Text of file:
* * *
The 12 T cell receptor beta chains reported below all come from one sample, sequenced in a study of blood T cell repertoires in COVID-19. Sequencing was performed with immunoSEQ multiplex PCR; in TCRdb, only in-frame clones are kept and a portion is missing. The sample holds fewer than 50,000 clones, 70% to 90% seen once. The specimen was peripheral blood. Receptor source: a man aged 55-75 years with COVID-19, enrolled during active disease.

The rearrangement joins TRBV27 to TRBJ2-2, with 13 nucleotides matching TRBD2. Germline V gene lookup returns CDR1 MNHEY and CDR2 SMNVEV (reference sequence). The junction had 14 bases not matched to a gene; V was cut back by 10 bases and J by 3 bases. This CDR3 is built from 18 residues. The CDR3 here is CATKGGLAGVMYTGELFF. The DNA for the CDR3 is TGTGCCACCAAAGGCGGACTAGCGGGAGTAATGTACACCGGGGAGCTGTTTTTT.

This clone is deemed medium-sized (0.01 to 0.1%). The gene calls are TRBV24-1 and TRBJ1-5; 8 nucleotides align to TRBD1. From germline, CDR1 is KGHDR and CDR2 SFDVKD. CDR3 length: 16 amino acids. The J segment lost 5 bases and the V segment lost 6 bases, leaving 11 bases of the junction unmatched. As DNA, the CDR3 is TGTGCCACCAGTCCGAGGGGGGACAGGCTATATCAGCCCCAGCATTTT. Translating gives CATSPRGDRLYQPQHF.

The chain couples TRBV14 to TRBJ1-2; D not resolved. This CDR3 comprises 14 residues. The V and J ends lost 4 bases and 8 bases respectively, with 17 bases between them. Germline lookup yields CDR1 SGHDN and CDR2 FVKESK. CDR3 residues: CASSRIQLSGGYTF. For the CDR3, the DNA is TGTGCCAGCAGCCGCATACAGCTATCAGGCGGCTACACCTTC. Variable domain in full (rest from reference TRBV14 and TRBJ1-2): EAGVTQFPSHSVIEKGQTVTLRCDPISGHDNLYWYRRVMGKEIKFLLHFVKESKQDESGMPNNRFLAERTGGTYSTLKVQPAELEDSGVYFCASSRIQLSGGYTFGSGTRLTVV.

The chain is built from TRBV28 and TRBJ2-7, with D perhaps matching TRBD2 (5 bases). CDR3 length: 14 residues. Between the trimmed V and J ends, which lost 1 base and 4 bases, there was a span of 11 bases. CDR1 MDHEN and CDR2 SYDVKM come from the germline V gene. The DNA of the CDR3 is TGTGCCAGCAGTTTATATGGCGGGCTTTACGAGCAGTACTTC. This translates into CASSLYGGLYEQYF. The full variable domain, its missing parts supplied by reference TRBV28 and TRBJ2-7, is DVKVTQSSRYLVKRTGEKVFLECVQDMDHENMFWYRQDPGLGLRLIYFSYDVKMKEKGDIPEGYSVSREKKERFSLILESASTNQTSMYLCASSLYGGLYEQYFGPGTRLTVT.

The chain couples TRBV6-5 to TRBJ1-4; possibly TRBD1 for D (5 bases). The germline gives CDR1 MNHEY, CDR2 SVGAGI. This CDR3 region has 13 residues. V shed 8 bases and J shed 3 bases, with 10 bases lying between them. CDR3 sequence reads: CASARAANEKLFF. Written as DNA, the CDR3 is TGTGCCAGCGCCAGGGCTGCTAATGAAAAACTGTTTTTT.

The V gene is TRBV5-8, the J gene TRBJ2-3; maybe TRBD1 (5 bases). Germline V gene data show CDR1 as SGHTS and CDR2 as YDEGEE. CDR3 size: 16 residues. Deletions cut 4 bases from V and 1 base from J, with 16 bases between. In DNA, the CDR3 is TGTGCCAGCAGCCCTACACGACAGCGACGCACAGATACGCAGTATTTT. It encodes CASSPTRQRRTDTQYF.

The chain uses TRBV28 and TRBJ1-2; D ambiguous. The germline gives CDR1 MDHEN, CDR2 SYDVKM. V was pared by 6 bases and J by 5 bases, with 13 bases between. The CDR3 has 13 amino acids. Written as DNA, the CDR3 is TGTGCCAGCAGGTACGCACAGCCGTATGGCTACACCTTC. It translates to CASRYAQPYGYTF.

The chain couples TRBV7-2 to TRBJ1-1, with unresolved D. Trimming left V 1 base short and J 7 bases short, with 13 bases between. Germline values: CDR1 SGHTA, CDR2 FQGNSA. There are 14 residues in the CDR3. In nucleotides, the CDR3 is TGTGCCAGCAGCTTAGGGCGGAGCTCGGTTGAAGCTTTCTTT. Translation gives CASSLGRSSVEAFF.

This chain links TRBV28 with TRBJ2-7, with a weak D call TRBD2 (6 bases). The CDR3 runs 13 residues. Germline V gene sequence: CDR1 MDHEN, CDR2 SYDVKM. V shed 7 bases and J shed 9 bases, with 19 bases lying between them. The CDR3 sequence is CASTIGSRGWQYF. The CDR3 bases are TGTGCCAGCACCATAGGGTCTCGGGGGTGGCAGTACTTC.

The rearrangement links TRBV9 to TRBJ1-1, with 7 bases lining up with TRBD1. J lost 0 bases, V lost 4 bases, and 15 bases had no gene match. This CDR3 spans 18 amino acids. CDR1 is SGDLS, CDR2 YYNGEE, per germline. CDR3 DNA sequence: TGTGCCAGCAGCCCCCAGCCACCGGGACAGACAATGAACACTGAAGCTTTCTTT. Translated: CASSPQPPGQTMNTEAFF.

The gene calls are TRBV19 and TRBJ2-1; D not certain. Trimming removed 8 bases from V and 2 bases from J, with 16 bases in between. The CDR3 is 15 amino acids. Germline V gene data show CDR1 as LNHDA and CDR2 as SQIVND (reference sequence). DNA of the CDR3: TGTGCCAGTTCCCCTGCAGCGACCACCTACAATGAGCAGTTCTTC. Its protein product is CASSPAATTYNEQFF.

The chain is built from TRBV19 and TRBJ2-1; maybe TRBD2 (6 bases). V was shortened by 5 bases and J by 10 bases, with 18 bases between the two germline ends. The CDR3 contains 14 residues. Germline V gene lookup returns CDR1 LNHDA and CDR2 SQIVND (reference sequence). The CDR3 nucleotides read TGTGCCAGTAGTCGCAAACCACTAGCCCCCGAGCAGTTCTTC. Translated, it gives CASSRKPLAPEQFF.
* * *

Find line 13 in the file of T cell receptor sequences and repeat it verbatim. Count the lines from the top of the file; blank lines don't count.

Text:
The chain is built from TRBV19 and TRBJ2-1; maybe TRBD2 (6 bases). V was shortened by 5 bases and J by 10 bases, with 18 bases between the two germline ends. The CDR3 contains 14 residues. Germline V gene lookup returns CDR1 LNHDA and CDR2 SQIVND (reference sequence). The CDR3 nucleotides read TGTGCCAGTAGTCGCAAACCACTAGCCCCCGAGCAGTTCTTC. Translated, it gives CASSRKPLAPEQFF.